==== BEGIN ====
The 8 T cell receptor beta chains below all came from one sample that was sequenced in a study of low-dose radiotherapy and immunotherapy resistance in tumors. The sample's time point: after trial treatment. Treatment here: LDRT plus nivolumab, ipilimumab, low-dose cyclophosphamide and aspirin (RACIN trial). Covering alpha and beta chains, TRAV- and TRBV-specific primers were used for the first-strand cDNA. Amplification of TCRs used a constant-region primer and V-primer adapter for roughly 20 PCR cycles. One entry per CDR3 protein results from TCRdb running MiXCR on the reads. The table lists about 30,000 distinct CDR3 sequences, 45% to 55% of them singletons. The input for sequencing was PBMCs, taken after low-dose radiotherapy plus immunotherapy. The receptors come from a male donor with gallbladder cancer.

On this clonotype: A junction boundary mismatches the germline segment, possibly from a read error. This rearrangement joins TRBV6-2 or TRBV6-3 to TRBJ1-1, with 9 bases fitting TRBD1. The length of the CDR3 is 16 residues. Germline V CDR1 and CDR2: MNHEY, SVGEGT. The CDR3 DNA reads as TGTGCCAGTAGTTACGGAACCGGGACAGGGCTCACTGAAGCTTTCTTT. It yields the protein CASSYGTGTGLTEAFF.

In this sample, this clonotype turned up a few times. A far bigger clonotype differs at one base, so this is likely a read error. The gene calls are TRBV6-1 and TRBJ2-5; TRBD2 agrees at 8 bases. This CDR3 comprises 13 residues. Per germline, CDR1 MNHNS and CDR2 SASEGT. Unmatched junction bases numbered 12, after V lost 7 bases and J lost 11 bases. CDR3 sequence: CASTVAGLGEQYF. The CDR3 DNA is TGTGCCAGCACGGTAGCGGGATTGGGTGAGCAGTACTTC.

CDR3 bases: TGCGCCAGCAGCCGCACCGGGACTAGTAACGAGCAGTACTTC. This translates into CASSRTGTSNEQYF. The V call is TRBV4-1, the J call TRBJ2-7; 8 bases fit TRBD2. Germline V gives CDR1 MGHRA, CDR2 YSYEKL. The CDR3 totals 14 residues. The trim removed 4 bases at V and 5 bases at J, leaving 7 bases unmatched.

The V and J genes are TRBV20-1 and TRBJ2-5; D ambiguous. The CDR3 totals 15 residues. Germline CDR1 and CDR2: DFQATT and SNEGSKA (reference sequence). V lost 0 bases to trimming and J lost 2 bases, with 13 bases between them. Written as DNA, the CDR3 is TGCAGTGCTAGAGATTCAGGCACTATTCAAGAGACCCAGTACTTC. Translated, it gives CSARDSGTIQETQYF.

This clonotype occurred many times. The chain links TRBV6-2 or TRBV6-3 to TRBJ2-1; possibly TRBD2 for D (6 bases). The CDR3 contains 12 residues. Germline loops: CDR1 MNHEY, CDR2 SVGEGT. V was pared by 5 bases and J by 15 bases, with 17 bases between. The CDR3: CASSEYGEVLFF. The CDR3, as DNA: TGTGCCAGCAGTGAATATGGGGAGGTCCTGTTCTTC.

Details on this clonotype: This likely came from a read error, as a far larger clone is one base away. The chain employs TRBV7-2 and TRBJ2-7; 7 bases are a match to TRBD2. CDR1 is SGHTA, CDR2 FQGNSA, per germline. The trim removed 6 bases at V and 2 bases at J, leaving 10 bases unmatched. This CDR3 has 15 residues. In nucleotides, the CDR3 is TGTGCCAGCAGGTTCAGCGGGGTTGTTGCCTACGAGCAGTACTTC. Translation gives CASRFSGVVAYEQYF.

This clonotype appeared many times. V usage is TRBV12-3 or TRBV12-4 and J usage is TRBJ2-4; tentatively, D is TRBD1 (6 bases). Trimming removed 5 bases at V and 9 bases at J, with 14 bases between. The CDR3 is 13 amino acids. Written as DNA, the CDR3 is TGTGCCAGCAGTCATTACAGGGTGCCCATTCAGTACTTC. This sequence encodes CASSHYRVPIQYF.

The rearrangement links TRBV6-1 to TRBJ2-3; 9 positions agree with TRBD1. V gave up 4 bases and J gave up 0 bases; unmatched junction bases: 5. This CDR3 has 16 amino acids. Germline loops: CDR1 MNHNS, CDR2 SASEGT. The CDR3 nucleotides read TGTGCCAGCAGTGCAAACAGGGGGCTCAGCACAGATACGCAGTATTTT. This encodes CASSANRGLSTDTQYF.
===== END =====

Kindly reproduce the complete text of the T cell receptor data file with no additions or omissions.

The 8 T cell receptor beta chains below all came from one sample that was sequenced in a study of low-dose radiotherapy and immunotherapy resistance in tumors. The sample's time point: after trial treatment. Treatment here: LDRT plus nivolumab, ipilimumab, low-dose cyclophosphamide and aspirin (RACIN trial). Covering alpha and beta chains, TRAV- and TRBV-specific primers were used for the first-strand cDNA. Amplification of TCRs used a constant-region primer and V-primer adapter for roughly 20 PCR cycles. One entry per CDR3 protein results from TCRdb running MiXCR on the reads. The table lists about 30,000 distinct CDR3 sequences, 45% to 55% of them singletons. The input for sequencing was PBMCs, taken after low-dose radiotherapy plus immunotherapy. The receptors come from a male donor with gallbladder cancer.

On this clonotype: A junction boundary mismatches the germline segment, possibly from a read error. This rearrangement joins TRBV6-2 or TRBV6-3 to TRBJ1-1, with 9 bases fitting TRBD1. The length of the CDR3 is 16 residues. Germline V CDR1 and CDR2: MNHEY, SVGEGT. The CDR3 DNA reads as TGTGCCAGTAGTTACGGAACCGGGACAGGGCTCACTGAAGCTTTCTTT. It yields the protein CASSYGTGTGLTEAFF.

In this sample, this clonotype turned up a few times. A far bigger clonotype differs at one base, so this is likely a read error. The gene calls are TRBV6-1 and TRBJ2-5; TRBD2 agrees at 8 bases. This CDR3 comprises 13 residues. Per germline, CDR1 MNHNS and CDR2 SASEGT. Unmatched junction bases numbered 12, after V lost 7 bases and J lost 11 bases. CDR3 sequence: CASTVAGLGEQYF. The CDR3 DNA is TGTGCCAGCACGGTAGCGGGATTGGGTGAGCAGTACTTC.

CDR3 bases: TGCGCCAGCAGCCGCACCGGGACTAGTAACGAGCAGTACTTC. This translates into CASSRTGTSNEQYF. The V call is TRBV4-1, the J call TRBJ2-7; 8 bases fit TRBD2. Germline V gives CDR1 MGHRA, CDR2 YSYEKL. The CDR3 totals 14 residues. The trim removed 4 bases at V and 5 bases at J, leaving 7 bases unmatched.

The V and J genes are TRBV20-1 and TRBJ2-5; D ambiguous. The CDR3 totals 15 residues. Germline CDR1 and CDR2: DFQATT and SNEGSKA (reference sequence). V lost 0 bases to trimming and J lost 2 bases, with 13 bases between them. Written as DNA, the CDR3 is TGCAGTGCTAGAGATTCAGGCACTATTCAAGAGACCCAGTACTTC. Translated, it gives CSARDSGTIQETQYF.

This clonotype occurred many times. The chain links TRBV6-2 or TRBV6-3 to TRBJ2-1; possibly TRBD2 for D (6 bases). The CDR3 contains 12 residues. Germline loops: CDR1 MNHEY, CDR2 SVGEGT. V was pared by 5 bases and J by 15 bases, with 17 bases between. The CDR3: CASSEYGEVLFF. The CDR3, as DNA: TGTGCCAGCAGTGAATATGGGGAGGTCCTGTTCTTC.

Details on this clonotype: This likely came from a read error, as a far larger clone is one base away. The chain employs TRBV7-2 and TRBJ2-7; 7 bases are a match to TRBD2. CDR1 is SGHTA, CDR2 FQGNSA, per germline. The trim removed 6 bases at V and 2 bases at J, leaving 10 bases unmatched. This CDR3 has 15 residues. In nucleotides, the CDR3 is TGTGCCAGCAGGTTCAGCGGGGTTGTTGCCTACGAGCAGTACTTC. Translation gives CASRFSGVVAYEQYF.

This clonotype appeared many times. V usage is TRBV12-3 or TRBV12-4 and J usage is TRBJ2-4; tentatively, D is TRBD1 (6 bases). Trimming removed 5 bases at V and 9 bases at J, with 14 bases between. The CDR3 is 13 amino acids. Written as DNA, the CDR3 is TGTGCCAGCAGTCATTACAGGGTGCCCATTCAGTACTTC. This sequence encodes CASSHYRVPIQYF.

The rearrangement links TRBV6-1 to TRBJ2-3; 9 positions agree with TRBD1. V gave up 4 bases and J gave up 0 bases; unmatched junction bases: 5. This CDR3 has 16 amino acids. Germline loops: CDR1 MNHNS, CDR2 SASEGT. The CDR3 nucleotides read TGTGCCAGCAGTGCAAACAGGGGGCTCAGCACAGATACGCAGTATTTT. This encodes CASSANRGLSTDTQYF.